Crate clickrs[][src]

Expand description

Simplified CLI creation via procedural macros.

For the time being you must also have structopt as a dependency to use clickrs.

This crate is largely inspired by the click Python package which allows for defining command line interfaces very simply through the use of decorators ( In clickrs, we export a precedural macro to mimic this functionality of click: command.

Thanks to the fantastic work done by the structopt package and taking inspiration from the Python fire package (, we have taken this a step further. Building clickrs on structopt allows us to leverage the argument types in the function wrapped by the command procedural macro, which allows for very clean and succinct CLI definitions.

To be clear, argument is not a macro, it’s just used as a way to provide a macro-like interface for command to pick up additional options for each argument, so you won’t need to import it.

Re-implementing the example CLI in the structopt documention (, with clickrs we can simplify it even further:

use clickrs::command;
use std::path::PathBuf;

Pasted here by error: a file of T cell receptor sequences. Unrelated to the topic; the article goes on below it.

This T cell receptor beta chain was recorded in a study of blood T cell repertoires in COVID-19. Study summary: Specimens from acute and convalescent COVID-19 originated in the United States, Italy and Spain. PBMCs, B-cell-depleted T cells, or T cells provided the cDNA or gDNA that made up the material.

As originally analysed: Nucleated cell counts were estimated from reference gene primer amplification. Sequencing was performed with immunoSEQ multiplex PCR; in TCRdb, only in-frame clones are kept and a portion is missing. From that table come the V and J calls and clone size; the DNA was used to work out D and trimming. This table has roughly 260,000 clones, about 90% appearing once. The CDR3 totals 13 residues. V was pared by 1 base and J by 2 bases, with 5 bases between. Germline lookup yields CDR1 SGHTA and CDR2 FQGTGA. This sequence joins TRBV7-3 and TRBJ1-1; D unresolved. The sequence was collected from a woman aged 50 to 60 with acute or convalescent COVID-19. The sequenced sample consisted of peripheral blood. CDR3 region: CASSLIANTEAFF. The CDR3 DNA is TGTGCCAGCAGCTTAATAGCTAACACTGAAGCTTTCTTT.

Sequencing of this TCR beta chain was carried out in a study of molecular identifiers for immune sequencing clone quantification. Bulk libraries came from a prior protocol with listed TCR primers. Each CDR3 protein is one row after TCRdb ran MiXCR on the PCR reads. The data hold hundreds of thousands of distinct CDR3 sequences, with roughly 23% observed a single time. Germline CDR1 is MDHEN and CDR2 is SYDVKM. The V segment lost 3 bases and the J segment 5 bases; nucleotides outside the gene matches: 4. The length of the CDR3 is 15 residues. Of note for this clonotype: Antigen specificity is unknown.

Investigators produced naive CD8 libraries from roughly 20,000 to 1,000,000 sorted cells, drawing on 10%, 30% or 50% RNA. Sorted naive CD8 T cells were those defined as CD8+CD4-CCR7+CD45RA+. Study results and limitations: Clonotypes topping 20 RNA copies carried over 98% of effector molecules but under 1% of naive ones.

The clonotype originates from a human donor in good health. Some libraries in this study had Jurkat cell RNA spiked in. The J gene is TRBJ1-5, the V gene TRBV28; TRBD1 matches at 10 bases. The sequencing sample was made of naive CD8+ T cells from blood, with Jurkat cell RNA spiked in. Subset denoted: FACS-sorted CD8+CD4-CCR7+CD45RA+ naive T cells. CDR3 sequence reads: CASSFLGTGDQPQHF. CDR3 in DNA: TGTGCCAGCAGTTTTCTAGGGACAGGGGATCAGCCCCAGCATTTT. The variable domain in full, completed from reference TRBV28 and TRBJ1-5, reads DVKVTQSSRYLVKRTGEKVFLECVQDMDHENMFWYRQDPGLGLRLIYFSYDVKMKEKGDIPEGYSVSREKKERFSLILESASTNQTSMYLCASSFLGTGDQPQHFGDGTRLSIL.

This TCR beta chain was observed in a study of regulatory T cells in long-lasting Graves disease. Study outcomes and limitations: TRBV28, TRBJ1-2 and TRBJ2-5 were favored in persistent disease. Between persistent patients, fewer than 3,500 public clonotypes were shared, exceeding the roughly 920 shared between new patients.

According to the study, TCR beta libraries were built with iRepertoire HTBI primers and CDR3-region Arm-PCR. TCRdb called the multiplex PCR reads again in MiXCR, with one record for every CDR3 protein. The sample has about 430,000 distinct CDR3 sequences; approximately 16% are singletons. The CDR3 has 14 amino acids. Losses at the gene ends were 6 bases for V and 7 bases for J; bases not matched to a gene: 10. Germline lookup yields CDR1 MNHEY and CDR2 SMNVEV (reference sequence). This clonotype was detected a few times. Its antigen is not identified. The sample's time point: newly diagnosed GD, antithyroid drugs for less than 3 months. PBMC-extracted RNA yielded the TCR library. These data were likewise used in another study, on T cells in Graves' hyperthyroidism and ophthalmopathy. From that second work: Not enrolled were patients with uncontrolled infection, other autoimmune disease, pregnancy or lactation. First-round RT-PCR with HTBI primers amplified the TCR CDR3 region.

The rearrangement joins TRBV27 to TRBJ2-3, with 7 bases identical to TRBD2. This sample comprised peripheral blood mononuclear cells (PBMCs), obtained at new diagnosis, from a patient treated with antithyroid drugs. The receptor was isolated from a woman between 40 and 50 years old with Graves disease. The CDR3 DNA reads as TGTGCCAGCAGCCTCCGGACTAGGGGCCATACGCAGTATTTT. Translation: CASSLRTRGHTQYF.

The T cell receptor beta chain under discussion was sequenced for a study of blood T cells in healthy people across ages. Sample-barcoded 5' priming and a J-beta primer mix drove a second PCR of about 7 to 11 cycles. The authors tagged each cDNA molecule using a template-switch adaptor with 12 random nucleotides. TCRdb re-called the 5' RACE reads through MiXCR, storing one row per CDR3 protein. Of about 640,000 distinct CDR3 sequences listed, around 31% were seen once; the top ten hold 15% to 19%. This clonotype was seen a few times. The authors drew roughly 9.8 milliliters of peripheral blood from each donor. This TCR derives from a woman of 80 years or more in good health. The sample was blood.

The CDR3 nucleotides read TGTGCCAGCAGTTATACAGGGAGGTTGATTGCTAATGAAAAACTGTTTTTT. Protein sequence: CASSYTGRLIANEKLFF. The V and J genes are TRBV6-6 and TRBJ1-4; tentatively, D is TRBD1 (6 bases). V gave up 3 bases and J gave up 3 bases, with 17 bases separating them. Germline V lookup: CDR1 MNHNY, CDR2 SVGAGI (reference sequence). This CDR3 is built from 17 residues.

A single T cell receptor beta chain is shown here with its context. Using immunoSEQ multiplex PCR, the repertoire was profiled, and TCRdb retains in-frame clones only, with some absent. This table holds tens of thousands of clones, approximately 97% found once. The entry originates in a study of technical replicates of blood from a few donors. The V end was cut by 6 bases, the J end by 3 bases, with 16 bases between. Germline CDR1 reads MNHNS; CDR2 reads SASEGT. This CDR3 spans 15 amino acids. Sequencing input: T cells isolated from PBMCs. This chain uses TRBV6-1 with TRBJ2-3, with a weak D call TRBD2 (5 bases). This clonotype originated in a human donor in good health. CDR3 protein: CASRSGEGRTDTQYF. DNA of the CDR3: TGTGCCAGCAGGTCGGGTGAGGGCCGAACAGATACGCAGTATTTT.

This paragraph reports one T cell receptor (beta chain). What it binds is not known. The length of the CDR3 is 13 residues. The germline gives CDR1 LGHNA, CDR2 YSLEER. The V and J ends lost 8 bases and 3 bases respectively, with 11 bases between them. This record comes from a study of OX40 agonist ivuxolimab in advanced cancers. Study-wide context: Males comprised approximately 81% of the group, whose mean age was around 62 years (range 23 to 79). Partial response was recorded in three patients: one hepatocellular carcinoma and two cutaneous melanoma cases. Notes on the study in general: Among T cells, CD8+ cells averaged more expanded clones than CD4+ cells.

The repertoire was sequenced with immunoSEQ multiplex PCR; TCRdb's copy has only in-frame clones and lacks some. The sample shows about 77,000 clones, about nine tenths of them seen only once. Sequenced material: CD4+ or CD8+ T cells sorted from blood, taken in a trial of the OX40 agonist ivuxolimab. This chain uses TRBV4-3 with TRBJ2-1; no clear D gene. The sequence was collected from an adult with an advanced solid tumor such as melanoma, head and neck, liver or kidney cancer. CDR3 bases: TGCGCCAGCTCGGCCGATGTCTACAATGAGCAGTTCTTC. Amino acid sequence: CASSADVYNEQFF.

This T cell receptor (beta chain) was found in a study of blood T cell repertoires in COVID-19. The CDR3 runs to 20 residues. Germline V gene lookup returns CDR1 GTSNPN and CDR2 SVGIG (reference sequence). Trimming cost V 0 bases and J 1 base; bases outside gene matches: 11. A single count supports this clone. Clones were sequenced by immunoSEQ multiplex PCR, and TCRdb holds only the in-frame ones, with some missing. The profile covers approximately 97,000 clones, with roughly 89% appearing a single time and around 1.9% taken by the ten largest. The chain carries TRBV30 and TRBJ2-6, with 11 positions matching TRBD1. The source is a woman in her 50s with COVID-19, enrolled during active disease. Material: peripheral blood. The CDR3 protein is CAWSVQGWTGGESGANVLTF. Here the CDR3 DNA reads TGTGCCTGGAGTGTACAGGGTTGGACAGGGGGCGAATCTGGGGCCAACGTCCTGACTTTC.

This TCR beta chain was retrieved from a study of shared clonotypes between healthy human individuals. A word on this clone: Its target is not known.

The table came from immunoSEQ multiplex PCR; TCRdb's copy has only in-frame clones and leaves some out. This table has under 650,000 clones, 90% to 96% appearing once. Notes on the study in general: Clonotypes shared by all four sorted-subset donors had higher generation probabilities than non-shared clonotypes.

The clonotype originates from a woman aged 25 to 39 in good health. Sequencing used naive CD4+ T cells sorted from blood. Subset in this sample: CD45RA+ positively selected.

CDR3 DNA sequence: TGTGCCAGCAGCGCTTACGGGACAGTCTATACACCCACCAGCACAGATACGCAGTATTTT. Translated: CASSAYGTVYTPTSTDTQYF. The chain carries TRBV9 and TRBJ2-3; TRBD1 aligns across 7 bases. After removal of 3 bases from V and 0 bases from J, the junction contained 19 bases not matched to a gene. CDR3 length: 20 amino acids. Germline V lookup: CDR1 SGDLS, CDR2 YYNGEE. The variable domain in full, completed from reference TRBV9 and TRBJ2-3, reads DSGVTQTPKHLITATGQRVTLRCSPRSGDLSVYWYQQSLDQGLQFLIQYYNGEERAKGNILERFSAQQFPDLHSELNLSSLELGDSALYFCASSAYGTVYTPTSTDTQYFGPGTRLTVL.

#[command(name = "basic")]
#[argument("debug", short, long)]
#[argument("verbose", short, long, parse(from_occurrences))]
#[argument("speed", short, long, default_value = "42")]
#[argument("output", short, long, parse(from_os_str))]
#[argument("nb_cars", short = "c", long)]
#[argument("level", short, long)]
#[argument("files", name = "FILE", parse(from_os_str))]
fn main(
    debug: bool,
    verbose: u8,
    speed: f64,
    output: PathBuf,
    nb_cars: Option<i32>,
    level: Vec<String>,
    files: Vec<PathBuf>,
) {
    println!("{:?}", speed);

Defaults without using argument

You only need to use argument if you need to specify additional options for the CLI inputs. As shown below, if the defaults provided by structopt are what you need, we can use the defaults provided by structopt by foregoing the calls to argument. This makes defining a CLI even easier:

use clickrs::command;

    name = "example",
    about = "An example of clickrs with defaults for arguments."
fn main(
    input: String,
    file_name: Option<String>,
) {
    println!("{}, {:?}", input, file_name);

which looks like:

example 0.1.0
An example of clickrs with defaults for arguments.

    clickrs <input> [file-name]

    -h, --help       Prints help information
    -V, --version    Prints version information



pub use structopt;

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